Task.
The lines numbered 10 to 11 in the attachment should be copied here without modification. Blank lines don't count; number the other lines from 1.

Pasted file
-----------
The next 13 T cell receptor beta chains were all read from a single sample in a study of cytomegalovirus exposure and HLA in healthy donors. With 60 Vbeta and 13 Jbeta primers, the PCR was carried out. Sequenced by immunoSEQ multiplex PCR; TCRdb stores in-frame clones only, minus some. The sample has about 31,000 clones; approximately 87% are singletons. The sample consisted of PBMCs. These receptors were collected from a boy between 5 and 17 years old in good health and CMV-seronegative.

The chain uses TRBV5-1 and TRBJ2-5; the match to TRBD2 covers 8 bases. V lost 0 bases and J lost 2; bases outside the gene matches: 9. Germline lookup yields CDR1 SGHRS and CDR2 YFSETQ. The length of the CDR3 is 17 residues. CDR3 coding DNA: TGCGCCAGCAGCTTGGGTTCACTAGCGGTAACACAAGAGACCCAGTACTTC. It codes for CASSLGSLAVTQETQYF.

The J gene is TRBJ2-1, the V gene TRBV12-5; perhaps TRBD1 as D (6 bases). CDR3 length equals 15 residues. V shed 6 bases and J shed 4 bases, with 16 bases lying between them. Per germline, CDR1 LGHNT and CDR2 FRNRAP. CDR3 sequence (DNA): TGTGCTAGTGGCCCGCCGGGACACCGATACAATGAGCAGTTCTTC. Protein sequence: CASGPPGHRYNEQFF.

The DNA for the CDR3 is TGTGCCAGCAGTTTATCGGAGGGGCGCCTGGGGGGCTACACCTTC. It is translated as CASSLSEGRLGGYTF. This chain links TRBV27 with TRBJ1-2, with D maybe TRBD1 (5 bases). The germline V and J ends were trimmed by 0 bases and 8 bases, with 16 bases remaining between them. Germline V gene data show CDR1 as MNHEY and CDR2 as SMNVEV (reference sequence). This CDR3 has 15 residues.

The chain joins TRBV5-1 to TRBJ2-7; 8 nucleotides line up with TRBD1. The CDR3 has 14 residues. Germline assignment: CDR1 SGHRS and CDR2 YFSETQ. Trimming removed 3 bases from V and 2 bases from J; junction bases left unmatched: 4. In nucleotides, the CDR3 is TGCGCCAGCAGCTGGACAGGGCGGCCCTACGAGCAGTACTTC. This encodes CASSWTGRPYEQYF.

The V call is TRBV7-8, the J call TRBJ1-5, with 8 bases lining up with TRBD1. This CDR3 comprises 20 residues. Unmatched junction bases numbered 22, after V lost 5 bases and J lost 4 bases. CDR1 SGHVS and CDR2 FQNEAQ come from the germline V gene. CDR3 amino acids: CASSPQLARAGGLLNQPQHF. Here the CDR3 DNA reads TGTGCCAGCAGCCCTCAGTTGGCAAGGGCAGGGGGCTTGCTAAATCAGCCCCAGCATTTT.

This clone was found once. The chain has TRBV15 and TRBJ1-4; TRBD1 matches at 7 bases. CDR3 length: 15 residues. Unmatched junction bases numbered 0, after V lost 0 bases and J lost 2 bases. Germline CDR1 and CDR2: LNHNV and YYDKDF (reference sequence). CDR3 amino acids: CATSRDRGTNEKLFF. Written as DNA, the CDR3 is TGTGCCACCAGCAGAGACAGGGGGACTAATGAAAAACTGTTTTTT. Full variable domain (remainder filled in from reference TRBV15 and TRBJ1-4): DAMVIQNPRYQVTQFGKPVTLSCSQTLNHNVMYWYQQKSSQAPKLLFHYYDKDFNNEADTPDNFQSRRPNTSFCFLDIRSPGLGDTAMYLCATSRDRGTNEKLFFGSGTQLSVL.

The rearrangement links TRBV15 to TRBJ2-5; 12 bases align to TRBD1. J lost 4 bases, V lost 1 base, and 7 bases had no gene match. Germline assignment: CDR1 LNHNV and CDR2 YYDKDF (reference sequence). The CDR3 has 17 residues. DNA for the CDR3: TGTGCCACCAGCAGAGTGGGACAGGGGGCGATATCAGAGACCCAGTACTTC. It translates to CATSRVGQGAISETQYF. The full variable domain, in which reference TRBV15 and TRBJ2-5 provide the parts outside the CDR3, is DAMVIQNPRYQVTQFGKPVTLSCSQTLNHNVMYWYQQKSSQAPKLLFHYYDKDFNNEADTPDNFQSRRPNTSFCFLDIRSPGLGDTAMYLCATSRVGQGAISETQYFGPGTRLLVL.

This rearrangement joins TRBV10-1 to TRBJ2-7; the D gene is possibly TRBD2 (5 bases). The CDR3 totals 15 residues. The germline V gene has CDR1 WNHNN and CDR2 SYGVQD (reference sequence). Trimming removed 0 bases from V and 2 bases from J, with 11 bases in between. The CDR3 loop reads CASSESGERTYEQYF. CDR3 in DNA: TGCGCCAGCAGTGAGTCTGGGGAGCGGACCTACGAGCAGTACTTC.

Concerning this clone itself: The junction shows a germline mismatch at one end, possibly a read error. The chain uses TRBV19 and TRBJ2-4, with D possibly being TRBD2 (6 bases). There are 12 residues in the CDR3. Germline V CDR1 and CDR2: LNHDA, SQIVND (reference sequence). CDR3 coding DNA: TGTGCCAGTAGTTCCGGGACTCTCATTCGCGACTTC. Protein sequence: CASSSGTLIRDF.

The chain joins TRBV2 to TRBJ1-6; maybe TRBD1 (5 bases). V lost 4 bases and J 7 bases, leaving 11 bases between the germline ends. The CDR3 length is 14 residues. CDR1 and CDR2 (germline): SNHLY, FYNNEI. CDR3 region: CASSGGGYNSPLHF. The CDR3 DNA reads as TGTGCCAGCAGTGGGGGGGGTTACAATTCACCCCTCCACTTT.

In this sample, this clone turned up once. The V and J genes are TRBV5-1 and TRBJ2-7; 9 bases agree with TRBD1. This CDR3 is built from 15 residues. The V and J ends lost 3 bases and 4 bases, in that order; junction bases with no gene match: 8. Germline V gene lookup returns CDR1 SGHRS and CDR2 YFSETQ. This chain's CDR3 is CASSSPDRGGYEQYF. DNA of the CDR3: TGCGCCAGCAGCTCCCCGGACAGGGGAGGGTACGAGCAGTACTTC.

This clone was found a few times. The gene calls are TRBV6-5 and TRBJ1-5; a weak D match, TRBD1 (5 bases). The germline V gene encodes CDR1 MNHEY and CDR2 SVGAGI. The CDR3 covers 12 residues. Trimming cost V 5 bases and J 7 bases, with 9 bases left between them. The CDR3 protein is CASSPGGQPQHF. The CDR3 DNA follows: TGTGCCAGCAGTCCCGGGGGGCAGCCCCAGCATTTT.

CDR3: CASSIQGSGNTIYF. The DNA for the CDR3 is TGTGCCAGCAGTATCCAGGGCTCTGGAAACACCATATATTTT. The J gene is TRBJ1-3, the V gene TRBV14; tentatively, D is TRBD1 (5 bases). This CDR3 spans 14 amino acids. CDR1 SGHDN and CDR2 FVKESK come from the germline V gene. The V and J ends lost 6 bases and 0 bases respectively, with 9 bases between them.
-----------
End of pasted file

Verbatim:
Concerning this clone itself: The junction shows a germline mismatch at one end, possibly a read error. The chain uses TRBV19 and TRBJ2-4, with D possibly being TRBD2 (6 bases). There are 12 residues in the CDR3. Germline V CDR1 and CDR2: LNHDA, SQIVND (reference sequence). CDR3 coding DNA: TGTGCCAGTAGTTCCGGGACTCTCATTCGCGACTTC. Protein sequence: CASSSGTLIRDF.

The chain joins TRBV2 to TRBJ1-6; maybe TRBD1 (5 bases). V lost 4 bases and J 7 bases, leaving 11 bases between the germline ends. The CDR3 length is 14 residues. CDR1 and CDR2 (germline): SNHLY, FYNNEI. CDR3 region: CASSGGGYNSPLHF. The CDR3 DNA reads as TGTGCCAGCAGTGGGGGGGGTTACAATTCACCCCTCCACTTT.